• North Van Halen

    I posted this before but you can’t win with guys that that think they’re more important than the team. This guy had entitlement issues here, he’s now got them there.
    I don’t care how tantalizing Groot’s package is, if he thinks he deserves ice-time just because he shows up and not because he’s worked harder and played better, buh-bye. This would be my cue to make him someone else’s problem. I wouldn’t want that attitude anywhere near all the kids we got coming up right now

    • El Kabong

      It could also be the fact he looks at our defence core and thought I’m way better than at least four of those plugs yet the coach still sits me for long stretches.

    • Macksonious

      My sense is that Tryamkin’s entitlement issue stems from immaturity. How he responds to this latest incident could be pivotal to his pro hockey career. Not writing him off yet, but he better figure it out soon. Hope he learns something from this.

  • A big aspect of leadership is maturity and experience. Dawes had been a captain for the last 2 years and is an experienced and high performing international hockey player. I guess this is the scenario Benning and Green wanted to avoid by not naming Horvat captain for this year.

  • Nuck16

    This is definitely a good news/bad news situation for the Canucks. The bad is obvious, but the ‘good’ is that NT will now hold one of his famous grudges against his KHL team, and will want to teach them a lesson by moving back to the NHL…

  • speering major

    Seems like he has some serious mental issues. It’s hard to cure those while he’s being courted by a team desperate for D. The guy crapped all over the city as if he got an apartment on E Hastings and never left the area. That just seems like he’s a bit slow. Then he shows up to camp about a Petterson overweight. Then instead of playing his way up the line-up as a rookie he takes his ball and goes home. I love his potential but it’s going to be really hard to straighten him out, especially with the language barrier. It just seems like he has his head in the clouds about everything

  • 40years

    The last thing the Canucks need is a player with a bad attitude. Tryamkin’s rant about Russian players being discriminated against in the NHL was enough for me. If someone isn’t doing well and blames everything but himself then he’s never going to make it in the NHL.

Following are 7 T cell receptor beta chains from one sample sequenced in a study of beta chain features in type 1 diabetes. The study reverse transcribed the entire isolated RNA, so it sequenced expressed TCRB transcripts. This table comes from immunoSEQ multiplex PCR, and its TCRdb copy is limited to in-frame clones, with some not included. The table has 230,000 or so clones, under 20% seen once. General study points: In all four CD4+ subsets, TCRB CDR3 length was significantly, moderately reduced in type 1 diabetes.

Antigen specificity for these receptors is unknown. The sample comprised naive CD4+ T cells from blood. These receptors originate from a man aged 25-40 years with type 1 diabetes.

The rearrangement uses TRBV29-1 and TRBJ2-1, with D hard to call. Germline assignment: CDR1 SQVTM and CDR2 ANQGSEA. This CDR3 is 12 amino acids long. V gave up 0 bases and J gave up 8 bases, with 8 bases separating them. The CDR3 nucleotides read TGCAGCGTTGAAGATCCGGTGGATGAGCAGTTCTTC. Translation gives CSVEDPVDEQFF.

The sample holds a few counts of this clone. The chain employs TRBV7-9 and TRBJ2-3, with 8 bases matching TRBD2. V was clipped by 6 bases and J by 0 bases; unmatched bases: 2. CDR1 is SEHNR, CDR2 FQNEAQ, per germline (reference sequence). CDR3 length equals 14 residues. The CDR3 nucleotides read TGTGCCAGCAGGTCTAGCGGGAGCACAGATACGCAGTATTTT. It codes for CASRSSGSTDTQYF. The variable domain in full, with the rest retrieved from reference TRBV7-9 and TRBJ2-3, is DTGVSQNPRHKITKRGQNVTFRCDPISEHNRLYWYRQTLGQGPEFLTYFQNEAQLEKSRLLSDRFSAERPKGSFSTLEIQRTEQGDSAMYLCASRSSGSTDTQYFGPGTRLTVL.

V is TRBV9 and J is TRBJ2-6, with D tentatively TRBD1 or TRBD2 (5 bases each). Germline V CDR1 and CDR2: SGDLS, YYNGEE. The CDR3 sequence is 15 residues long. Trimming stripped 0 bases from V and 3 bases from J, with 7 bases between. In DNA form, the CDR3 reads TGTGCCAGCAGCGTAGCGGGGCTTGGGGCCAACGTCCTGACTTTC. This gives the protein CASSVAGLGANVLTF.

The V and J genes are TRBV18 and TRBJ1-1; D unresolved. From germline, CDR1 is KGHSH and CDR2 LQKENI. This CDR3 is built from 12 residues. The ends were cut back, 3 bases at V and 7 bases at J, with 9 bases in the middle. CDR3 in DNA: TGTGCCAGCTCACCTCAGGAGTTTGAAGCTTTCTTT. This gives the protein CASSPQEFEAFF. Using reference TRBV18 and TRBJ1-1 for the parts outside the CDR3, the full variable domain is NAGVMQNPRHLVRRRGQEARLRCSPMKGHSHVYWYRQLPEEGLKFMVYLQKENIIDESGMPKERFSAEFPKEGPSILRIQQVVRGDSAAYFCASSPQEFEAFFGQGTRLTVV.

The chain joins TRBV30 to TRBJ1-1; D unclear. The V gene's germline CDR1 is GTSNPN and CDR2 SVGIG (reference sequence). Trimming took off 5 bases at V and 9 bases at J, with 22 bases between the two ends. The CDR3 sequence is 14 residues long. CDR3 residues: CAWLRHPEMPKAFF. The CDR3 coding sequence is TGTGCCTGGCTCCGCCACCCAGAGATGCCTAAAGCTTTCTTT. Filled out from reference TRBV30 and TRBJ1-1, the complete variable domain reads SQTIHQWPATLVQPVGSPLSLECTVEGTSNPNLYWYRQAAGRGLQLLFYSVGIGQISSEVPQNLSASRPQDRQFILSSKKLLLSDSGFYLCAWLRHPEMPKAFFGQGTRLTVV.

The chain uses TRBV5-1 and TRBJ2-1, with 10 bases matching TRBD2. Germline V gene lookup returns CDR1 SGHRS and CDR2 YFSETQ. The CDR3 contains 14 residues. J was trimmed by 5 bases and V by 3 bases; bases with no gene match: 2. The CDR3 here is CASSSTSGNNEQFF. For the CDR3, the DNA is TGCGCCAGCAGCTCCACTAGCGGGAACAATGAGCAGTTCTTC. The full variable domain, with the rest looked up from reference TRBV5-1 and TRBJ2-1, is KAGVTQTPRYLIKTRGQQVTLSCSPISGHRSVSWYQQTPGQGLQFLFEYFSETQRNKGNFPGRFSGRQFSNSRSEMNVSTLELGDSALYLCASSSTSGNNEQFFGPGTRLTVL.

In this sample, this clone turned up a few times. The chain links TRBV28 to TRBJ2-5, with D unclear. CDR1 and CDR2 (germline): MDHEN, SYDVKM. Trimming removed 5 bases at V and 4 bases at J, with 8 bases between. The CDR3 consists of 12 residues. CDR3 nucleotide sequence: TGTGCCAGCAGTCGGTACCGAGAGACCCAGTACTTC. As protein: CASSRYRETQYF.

• rootofroots

    It felt like at the end of his last season he was really coming into form and after he was announced as the captain it seemed he had matured, I mean unless there’s a completely different standard of captains in the Khl. So who is this coming from we can’t really figure that out without a bi-lingual Russian sports reporter clarifying the issues. Fun to speculate on though

  • Kanuckhotep

    Nikita was just starting to play quite well at the end of his most recent time here in Vancouver. On the surface he has sufficient tools to be an NHL D. It’s using those tools effectively which stems from the athlete’s attitude for and approach to his profession which may be called into question for Tryamkin so it would appear. If he’s having issues playing in Russia in his own backyard (and what a big backyard it is) then ask yourself if it’d be any different him coming back here. I’d love for him to work out here but it seems doubtful at this point if ever.

  • Robby-D

    Should these circumstances be the reason Tryamkin chooses to return to the NHL I fear it would not bode well for his success and fit in the Canucks organization.

    Might be similar problems to what he faced here in Vancouver. The team’s coaches and management see a large defenseman and want “tough and mean.” He can play strong and tough and smart and skilled and still be very effective as a d-man in the NHL, but that takes “new thinking.” The brass need to remember that tigers don’t change their stripes and give him the best chance to succeed with the tools he has.

  • Dirty30

    Compare Groot and Guddy — Groot cost a late draft pick … Guddy a whole lot more.

    Groot was reasonably effective despite his shortcomings— Guddy seems to be nothing but shortcomings.